Love's Birthright By Jeune Ecrivain

Rating: PG

Summary: Set in medieval England, this short story tells the tale of Guinevere, whose forbidden love for the squire Arthur will soon be vindicated in a way neither one of them would ever have imagined.

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It seemed that every knight, lord, squire, and page had congregated near the cathedral of Caerlon, a village that previously possessed no extraordinary characteristics or attractions. The tall and imposing central church, complete with a cavernous chapel, could be seen for miles away. Two stained glass windows, each twenty feet in height, hugged the stone arch that overhung a pair of huge oak doors. To each side of the main church was an oblong monastery, between which lay a luxurious courtyard paved with fine Scottish stone.

To the west lay an expansive field, dotted without end by pavilions of various sizes. Weaving among the pavilions were knights on horseback, often led by a their respective squires or pages. Some noblewomen could be seen sewing or knitting outside some of the tents, which were generally surrounded by scattered mail, swords, and pikes. Attendance was far greater than that of any joust or tournament known in Britain, whose very fate, many said, was to be determined that day.

To the east of the cathedral was the castle, which stood upon a hill more majestically than the church. A central keep of substantial area and height with a turret in each corner was surrounded by a close-fitting wall with a multitude of round turrets and two hundred bowmen patrolling between the hoardings.

In one of the castle's many bedchambers sat a young lady of seventeen looking out upon the scene with a distant look in her eyes. She idly traced circles on the stony sill of the slit-shaped window. She was a fair child with wide brown eyes, a fine nose, and rosy lips. Her long auburn hair framed her head and neck and decorated her back much like a cape.

This was Guinevere of Cameliard, daughter of Lord Leodegrance, one of the guest barons who at the moment were in their pavilions preparing for the trial to come. Her father had brought his whole family and a few of his servants and willing knights the great distance to Caerlon to join other members of the nobility in seeking a much-coveted prize. While everyone else thought only of the upcoming event, Guinevere was consternating on more personal matters, mostly surrounding a young man only slightly older than she.

Among her father's vassals was Sir Kay, a gentle knight of humble means. He had two sons, Sir Ector, a poor knight with moderate potential, and Arthur, who served his elder brother faithfully as his squire. She had encountered this squire one morning when she was eight years old, having decided to embark on a promenade on horseback with a page leading the horse. Arthur, a scrawny boy with unruly blonde hair and gray-blue eyes had boldly challenged the page to a duel using wooden swords. She had giggled as the two pages fought their knightly game. When Arthur had finally triumphed, he surprised his opponent by helping him back to his feet with a kind smile.

Something about him had struck her fancy. She had promptly inquired where Arthur lived, and it had soon become routine for her to ride out to see him and engage in lively talk with a boy she found very curious. It was during those carefree outings with him that she had come to know Arthur perhaps even better than her guard and servant in the castle. Arthur was a very modest boy with a very unassuming manner. He was very content with his place in life, aspiring only to be the best knight he could be. Sir Ector knew and more or less followed the code of chivalry to the letter, but it was Arthur who had truly taken it to heart. Arthur was a marvel to Guinevere. The growing squire had been more chivalrous than any duly anointed knight she had ever met. It was as if chivalry to him was not a code to be followed but a virtue to believe in.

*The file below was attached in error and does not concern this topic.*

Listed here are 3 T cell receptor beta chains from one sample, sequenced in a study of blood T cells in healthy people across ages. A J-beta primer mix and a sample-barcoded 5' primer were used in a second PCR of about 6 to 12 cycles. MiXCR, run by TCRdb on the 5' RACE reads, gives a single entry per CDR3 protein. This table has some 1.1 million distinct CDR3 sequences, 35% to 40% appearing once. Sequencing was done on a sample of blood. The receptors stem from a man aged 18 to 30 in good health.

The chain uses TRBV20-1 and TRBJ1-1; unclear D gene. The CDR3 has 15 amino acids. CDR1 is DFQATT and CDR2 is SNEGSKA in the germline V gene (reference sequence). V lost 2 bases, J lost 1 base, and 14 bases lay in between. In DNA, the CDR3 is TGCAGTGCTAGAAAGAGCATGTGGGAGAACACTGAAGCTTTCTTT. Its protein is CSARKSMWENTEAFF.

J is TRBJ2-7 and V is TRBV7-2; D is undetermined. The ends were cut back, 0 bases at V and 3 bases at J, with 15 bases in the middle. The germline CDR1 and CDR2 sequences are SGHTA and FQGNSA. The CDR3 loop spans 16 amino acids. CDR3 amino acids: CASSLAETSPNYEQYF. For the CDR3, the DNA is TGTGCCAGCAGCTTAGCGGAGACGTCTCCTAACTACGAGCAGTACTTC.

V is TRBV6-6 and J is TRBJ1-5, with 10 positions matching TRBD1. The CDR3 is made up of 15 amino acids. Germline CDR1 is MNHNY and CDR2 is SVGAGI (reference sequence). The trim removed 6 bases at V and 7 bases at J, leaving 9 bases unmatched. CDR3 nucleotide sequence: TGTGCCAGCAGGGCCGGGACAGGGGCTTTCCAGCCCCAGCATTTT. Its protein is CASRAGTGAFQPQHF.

Guinevere closed her eyes, remembering vividly the first time she had ever felt unorthodox sentiments towards Arthur. She had been fourteen, and his time had been increasingly occupied by training with Sir Ector. One day, during a precious hour he had had to his liberty, Arthur had led her by the hand to a small lake fed by an infant waterfall. He had said it was where he went to think or spend some time alone. She had smiled at the beauty and comfort of the locale and turned to face him. In that moment, an urge to kiss him had snuck up on her rapidly.

She had rushed to the cathedral that night and confessed to "impure thoughts" about a man. The priest had promptly absolved her, but the thoughts did not cease. Time with Arthur had become bittersweet. She had been torn between her growing fondness for his effortless kindness and humbly virtuous character and her scruples about the nature of her inclinations towards the squire. Arthur made her feel safe, warm, and loved. But her duty was to honor her father and augment his estate by marrying a man of the gentry, someone whose noble birthright made him worthy of her hand. Yet she had known even then that no matter how noble and gentle her husband was to be, she would always feel as if he were attempting to fill a superficial version of the sublime void that Arthur already filled.

Meanwhile, the priest to whom she had habitually confessed to the same sin had surprised her one day when she was fifteen by saying to her, "My child, these thoughts persist, yet you are not a sinful girl by nature. God condemns lust alone, but love is God's gift. Before you seek absolution again, ask yourself which of the two is at the heart of your inclinations."

She had contemplated his words and been quite sure that it was lust, that she was being a naughty girl in betraying her duty to her father by thinking of an unacceptable suitor. Guinevere decided that day to tell Arthur that she simply could not visit him anymore. Duty forbade it. She had known he would understand. Yet the tears had still fallen from her eyes, dreading the moment she told him. She had to. It was the right thing to do. Her conscience had commanded it, but her heart had begged otherwise, reminding her of all that she would miss.